November 19, 2015

Smartphone blues

The sad saga of my messed up smartphone continues. I have tried deleting every possible file from it that I’ve installed using normal means without success and the problems have persisted, so much so that I’ve ‘rooted’ the phone, a process that gives access to the ‘deeper’ operating system files. This gives much more power to delete files that would otherwise be inaccessible and do other things that I’m not interested in but, in the process, also voids any warranty that might have applied.

This allowed me to get rid of the obvious offenders but still the phone kept intermittently hanging and then throwing up an ad for, for example, some weird game or other. In my desperation to delete ‘suspicious’ files I’ve also succeeded in deleting some innocent ones that I thought would be recoverable by doing a ‘factory reset’ but weren’t, with the result that the phone has now lost some of its useful features eg one-touch wake-up, so I now have even more reason to be annoyed.

Another side-effect of the malware is that it seems to have had an impact on the phone’s digital connection, probably because it’s grabbing the connection for its own use to download ads etc. But for whatever reason, the system has slowed to a snail’s pace and I’ve even found it impossible, for example, to download and reinstall the apps that were deleted by ‘factory resetting’ from the Google apps store.

And still the intermittent hanging and ad display have continued, so it appears that whoever dropped the malware onto the phone has probably used a technique called ‘ghosting’ that uses an Android vulnerability and allows the perpetrator to access the system’s read only memory (ROM), which the ordinary user (ie me) cannot access in order to remove the offending code. Or there’s another possibility.

Maybe the phone was shipped from China with the malware already installed and programmed to ‘wake up’ after a certain period of time. If so, there’s probably no way of knowing for sure and speculation is useless.

So it appears that the malware is within the system’s ROM, which leaves only one option, or two if you include binning the phone, which naturally I don’t want to do. This is to ‘flash’ the phone’s ROM with a new operating system.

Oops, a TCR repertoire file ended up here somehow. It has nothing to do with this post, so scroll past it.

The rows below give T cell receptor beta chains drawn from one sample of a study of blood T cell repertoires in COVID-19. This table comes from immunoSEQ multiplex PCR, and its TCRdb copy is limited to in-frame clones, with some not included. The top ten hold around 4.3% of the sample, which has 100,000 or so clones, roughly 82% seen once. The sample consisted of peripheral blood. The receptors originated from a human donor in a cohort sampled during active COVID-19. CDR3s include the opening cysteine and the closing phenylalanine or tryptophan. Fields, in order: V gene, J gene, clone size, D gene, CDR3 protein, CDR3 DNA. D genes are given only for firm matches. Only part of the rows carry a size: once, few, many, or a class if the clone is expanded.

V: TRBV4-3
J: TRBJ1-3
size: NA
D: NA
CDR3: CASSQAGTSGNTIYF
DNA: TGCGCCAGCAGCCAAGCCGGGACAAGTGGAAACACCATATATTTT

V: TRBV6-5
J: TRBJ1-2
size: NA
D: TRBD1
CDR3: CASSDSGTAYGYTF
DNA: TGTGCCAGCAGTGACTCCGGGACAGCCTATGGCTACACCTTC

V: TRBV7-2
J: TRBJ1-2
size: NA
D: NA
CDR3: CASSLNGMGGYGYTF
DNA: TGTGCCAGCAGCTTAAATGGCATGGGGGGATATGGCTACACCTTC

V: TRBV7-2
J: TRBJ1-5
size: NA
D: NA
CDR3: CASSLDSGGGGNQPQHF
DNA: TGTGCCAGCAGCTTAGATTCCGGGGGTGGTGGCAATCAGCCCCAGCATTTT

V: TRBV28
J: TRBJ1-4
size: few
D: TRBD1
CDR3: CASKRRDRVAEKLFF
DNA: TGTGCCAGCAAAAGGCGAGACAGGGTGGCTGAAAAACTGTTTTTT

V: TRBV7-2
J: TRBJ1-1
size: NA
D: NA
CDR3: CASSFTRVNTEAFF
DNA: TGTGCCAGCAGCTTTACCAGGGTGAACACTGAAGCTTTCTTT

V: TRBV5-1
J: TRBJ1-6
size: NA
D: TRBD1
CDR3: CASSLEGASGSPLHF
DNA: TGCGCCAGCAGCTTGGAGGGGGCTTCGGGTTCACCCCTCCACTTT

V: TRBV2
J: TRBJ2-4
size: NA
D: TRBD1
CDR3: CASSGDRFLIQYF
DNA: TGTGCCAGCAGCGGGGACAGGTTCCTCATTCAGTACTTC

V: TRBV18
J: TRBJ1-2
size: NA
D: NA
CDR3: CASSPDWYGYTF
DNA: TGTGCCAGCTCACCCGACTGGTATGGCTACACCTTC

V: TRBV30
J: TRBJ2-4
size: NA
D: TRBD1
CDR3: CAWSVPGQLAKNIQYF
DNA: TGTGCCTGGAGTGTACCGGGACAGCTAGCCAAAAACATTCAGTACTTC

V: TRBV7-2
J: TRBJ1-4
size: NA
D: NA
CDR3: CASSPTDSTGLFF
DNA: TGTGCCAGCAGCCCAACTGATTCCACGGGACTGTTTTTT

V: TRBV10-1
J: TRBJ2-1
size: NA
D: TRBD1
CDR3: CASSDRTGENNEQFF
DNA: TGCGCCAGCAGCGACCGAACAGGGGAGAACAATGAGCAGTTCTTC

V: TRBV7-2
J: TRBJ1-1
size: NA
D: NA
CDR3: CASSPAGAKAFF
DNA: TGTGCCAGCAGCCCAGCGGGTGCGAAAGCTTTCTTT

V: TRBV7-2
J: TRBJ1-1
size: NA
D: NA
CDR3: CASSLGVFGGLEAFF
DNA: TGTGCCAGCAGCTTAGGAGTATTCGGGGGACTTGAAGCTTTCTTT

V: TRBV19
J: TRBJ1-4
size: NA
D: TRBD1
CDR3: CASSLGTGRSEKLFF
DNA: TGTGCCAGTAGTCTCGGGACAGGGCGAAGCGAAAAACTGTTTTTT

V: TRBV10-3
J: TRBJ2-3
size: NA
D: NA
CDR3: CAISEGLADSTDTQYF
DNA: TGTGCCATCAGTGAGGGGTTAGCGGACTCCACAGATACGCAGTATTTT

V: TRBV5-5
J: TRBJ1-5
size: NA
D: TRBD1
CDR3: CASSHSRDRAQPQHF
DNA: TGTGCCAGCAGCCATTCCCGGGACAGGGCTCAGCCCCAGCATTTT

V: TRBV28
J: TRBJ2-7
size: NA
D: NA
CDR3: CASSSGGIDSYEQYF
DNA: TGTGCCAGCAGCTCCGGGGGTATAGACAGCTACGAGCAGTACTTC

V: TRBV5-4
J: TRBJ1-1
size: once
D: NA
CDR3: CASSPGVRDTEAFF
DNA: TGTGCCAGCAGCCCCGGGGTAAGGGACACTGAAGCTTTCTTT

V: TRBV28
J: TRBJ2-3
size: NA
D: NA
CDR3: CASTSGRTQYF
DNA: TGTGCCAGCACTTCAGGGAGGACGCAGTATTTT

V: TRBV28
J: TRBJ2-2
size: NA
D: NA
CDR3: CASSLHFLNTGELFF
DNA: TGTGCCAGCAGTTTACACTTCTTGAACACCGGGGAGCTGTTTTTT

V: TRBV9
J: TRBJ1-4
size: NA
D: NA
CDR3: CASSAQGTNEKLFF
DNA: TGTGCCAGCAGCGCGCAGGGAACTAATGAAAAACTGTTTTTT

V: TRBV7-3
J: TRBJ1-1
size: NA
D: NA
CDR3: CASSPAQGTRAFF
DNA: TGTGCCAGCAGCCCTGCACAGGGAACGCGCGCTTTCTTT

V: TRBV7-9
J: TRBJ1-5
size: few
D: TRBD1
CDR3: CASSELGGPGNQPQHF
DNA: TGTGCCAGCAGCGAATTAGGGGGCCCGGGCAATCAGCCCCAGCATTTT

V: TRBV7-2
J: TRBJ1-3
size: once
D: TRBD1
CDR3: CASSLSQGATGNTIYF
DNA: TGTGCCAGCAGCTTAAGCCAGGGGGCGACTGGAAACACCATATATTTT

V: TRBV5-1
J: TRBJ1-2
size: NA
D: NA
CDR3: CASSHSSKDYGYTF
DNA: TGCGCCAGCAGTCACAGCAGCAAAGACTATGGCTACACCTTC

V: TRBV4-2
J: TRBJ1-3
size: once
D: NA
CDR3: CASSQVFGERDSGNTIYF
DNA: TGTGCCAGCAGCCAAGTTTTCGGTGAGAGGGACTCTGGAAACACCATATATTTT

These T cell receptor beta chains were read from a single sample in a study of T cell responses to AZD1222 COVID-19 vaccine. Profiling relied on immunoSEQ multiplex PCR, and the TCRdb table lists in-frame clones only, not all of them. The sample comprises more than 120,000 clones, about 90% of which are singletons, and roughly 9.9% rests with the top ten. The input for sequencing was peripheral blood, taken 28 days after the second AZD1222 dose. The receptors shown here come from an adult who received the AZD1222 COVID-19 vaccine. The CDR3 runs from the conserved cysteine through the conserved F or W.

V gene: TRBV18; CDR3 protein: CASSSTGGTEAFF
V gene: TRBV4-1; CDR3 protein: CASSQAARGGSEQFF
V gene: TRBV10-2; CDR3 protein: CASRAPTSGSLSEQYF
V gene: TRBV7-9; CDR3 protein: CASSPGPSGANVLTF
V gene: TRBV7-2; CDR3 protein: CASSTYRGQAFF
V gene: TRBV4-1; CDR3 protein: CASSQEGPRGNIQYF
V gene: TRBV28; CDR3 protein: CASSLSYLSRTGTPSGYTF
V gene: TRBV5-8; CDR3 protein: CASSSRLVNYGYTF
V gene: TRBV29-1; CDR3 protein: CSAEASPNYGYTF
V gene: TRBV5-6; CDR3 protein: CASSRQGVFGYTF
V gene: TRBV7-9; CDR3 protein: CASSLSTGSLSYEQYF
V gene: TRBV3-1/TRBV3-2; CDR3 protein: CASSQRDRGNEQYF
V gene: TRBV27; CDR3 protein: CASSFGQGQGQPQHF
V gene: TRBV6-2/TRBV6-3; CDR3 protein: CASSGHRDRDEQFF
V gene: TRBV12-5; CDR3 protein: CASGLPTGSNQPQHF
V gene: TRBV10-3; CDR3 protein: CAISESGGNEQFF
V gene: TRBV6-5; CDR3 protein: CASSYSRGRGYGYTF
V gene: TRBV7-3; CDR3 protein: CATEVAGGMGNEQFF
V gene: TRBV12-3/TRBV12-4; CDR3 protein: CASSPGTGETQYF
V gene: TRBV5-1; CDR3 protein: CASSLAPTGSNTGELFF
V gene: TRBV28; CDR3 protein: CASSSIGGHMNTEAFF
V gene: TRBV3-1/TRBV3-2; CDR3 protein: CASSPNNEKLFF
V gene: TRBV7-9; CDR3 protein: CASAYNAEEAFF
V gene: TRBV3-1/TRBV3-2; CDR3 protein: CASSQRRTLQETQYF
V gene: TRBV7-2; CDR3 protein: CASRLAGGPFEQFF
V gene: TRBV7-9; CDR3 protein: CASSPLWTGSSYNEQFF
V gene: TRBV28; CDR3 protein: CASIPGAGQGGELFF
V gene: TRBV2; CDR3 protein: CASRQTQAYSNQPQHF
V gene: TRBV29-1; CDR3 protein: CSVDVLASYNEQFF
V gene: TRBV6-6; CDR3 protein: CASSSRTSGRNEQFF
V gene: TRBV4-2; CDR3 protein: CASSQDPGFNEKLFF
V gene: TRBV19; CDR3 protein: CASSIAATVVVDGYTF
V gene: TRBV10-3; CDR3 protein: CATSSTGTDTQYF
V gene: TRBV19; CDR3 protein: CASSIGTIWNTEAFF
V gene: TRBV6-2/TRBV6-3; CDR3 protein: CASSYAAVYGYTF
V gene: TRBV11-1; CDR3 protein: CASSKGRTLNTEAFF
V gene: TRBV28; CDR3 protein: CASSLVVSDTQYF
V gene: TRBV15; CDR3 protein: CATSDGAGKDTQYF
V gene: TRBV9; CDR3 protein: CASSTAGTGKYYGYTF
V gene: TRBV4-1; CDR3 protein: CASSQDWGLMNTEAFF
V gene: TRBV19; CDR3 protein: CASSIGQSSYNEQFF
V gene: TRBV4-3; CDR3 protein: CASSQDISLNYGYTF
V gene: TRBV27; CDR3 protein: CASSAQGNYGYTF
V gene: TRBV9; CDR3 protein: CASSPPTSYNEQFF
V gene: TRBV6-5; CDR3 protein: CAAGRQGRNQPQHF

This is a process that’s fraught with danger and it’s not unusual to end up with a ‘bricked’ phone that’s only good enough to use as a doorstop. So as I’m locked into a 2-year contract with the French network operator Free and wanted the phone for its data connection in the first place, I reluctantly ordered a replacement this afternoon from a different supplier in the hope that lightening won’t strike twice in the same place.

The replacement is also a dual-sim unit but will come with a 6″ screen this time, which I rejected last time as I thought it would be a bit too large to carry around. However, I don’t think that the size will make a great deal of difference while being carried in a belt pouch and I have found the 5″ screen a bit small for viewing photographs and videos.

So what of my existing ‘messed up’ phone? As today was a rather damp and bleak ‘stay indoors day’, not only have I spent the day researching and learning about all this stuff, which is totally new to me, but I’ve also downloaded the software necessary to back up, flash and restore Android phone ROMs. But I’ll hold fire on doing it for the time being while the phone is still functioning, and probably until the replacement arrives.

Then will be the time to flash its ROM with the hopeful result that it will in effect become a new, different phone with a clean operating system. If that is the case I’ll then have the choice of keeping it as a ‘spare’ or, better still, selling it, because as Victor said at dinner last night, there aren’t that many unlocked dual sim phones around, and what there are are pretty expensive.

I’ll have to wait and see, but I’ve just noticed that the download of the replacement ‘customised ROM’ has just completed. Now I’ll have to be patient.